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TotalEnergies, Chevron Exit Myanmar

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TotalEnergies and Chevron have said they will withdraw from Myanmar due to the worsening human rights situation there, putting an end to 30 years of presence in the country.

In doing so, they join Royal Dutch Shell, which confirmed to Energy Intelligence that it had already relinquished its exploration blocks there so “therefore there is no production, revenue nor related payment to government.”

Those decisions are expected to put pressure on other oil and gas companies with operations in Myanmar, including Australian independent Woodside and Thailand's state-owned PTT Exploration and Production.

Total and Chevron’s move comes almost a year after the military junta seized power and arrested the country’s de facto leader Aung San Suu Kyi in February 2021.

Withdrawal

“We have reviewed our interest in the Yadana natural gas project to enable a planned and orderly transition that will lead to an exit from the country,” a Chevron spokesperson told Energy Intelligence.

In turn, Total said it will withdraw from the Yadana field (Blocks M5 and M6) and from pipeline company Moattama Gas Transportation Co. (MGTC) in Myanmar without any financial compensation.

The situation in Myanmar “no longer allows TotalEnergies to make a sufficiently positive contribution in the country,” the French major said in a statement.

This withdrawal will be effective at the latest at the expiry of the six-month contractual period.

Total has a 31.24% operated stake and Chevron a 28.26% stake in the Yadana field.

PTTEP as Operator?

Total's interests will be shared between the remaining partners of the project, unless they object to such allocation.

It is believed that the same mechanism applies for Chevron's interest.

This means PTTEP and state-owned Myanma Oil and Gas Enterprise (MOGE) would see their interest in Yadana and MGTC increase from 25.5% and 15% to 55.25% and 44.75%, respectively, unless PTTEP decides to follow Total and Chevron footsteps.

“PTTEP is considering potential directions of the Yadana project whereby putting the utmost importance for the energy security of Thailand and Myanmar and preventing impacts on energy demand to the livelihood of people in both countries,” PTTEP said in a statement.

Vital Asset

The Yadana field produces around 6 billion cubic meters per year of gas, of which about 70% is exported to Thailand, where it is sold to state-owned energy conglomerate PTT, and 30% to MOGE for domestic use.

The gas helps to provide about half of the electricity in the capital Yangon and supplies the western part of Thailand.

The gas is exported from Yadana to the Myanmar-Thailand border through the MGTC-operated pipeline.

Woodside Under Pressure

Total and Chevron's withdrawal will revive the debate about Woodside’s presence in Myanmar, where the company operates Block A-6.

Woodside said last year that all business decisions in Myanmar are under review until the country's outlook and political stability improve.

Woodside did not reply for a request for comment by press time.

Total, which holds a 40% stake, said last year that it had halted work at the block.

Woodside and Total each hold a 40% stake in Block A-6. Woodside operates the project during the exploration and appraisal phase, but Total was supposed to take over operatorship of the block in the development phase.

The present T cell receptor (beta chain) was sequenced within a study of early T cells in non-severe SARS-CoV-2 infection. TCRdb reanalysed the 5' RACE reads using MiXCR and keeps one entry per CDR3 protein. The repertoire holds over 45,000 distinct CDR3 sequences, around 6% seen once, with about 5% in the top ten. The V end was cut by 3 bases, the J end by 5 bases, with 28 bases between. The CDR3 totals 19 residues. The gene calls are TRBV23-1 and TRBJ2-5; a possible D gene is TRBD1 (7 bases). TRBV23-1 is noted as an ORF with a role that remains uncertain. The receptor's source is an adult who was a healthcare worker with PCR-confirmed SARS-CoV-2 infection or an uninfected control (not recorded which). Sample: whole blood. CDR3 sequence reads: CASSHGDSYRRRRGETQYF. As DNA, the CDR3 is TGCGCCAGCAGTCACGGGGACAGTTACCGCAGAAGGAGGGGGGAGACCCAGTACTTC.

“Total stopped all investments in A6 since the beginning of the coup and does not intend to change its position,” Total told Energy Intelligence. “It should be remembered that Block A6 is not generating any revenue as it is at the exploration stage; there is no production. We do not plan to resume the Block A6 project.”

Total Backs Sanctions

In conjunction with its withdrawal announcement, Total has told Human Rights Watch that the company had spoken with French and US authorities and that it is supporting the introduction of sanctions on oil and gas payments.

Such sanctions would provide Total with a legal base to stop sharing revenues from the exploitation of Yadana field with the military junta.

Total said it asked the French Ministry of Foreign Affairs to put in place targeted sanctions that would confine all the financial flows of the various partners to escrow accounts without shutting down the gas production.

Human Rights Watch said in a statement that targeted sanctions on revenue and tax payments would not disrupt operations, just the flow of funds to the junta.

“The EU and the US are in a key position to impose sanctions since payments for gas operations are made in US dollars and involve multinational banks that fall under the jurisdiction of EU and US law,” Human Rights Watch said.

In April last year, Total said that it will not stop producing gas from its Yadana field, saying such a decision would add to the suffering of the people of Myanmar and put local employees in danger.

Natural gas projects in Myanmar generate over $1 billion in foreign revenue for the junta annually, its single largest source of foreign currency revenue, Human Rights Watch said.

Total, Chevron Presence in Myanmar
Blocks M5 and M6 (Yadana Field) and Moattama Gas Transportation Co.Share
Total (operator)31.24%
Chevron28.26
PTTEP25.50
Myanma Oil and Gas Enterprise15.00
Block A-6Share
Woodside (operator)40.00
Total40.00
Myanmar Petroleum Resources20.00%

Topics:
Sanctions, Conflict, Majors, Corporate Strategy , Independent E&Ps
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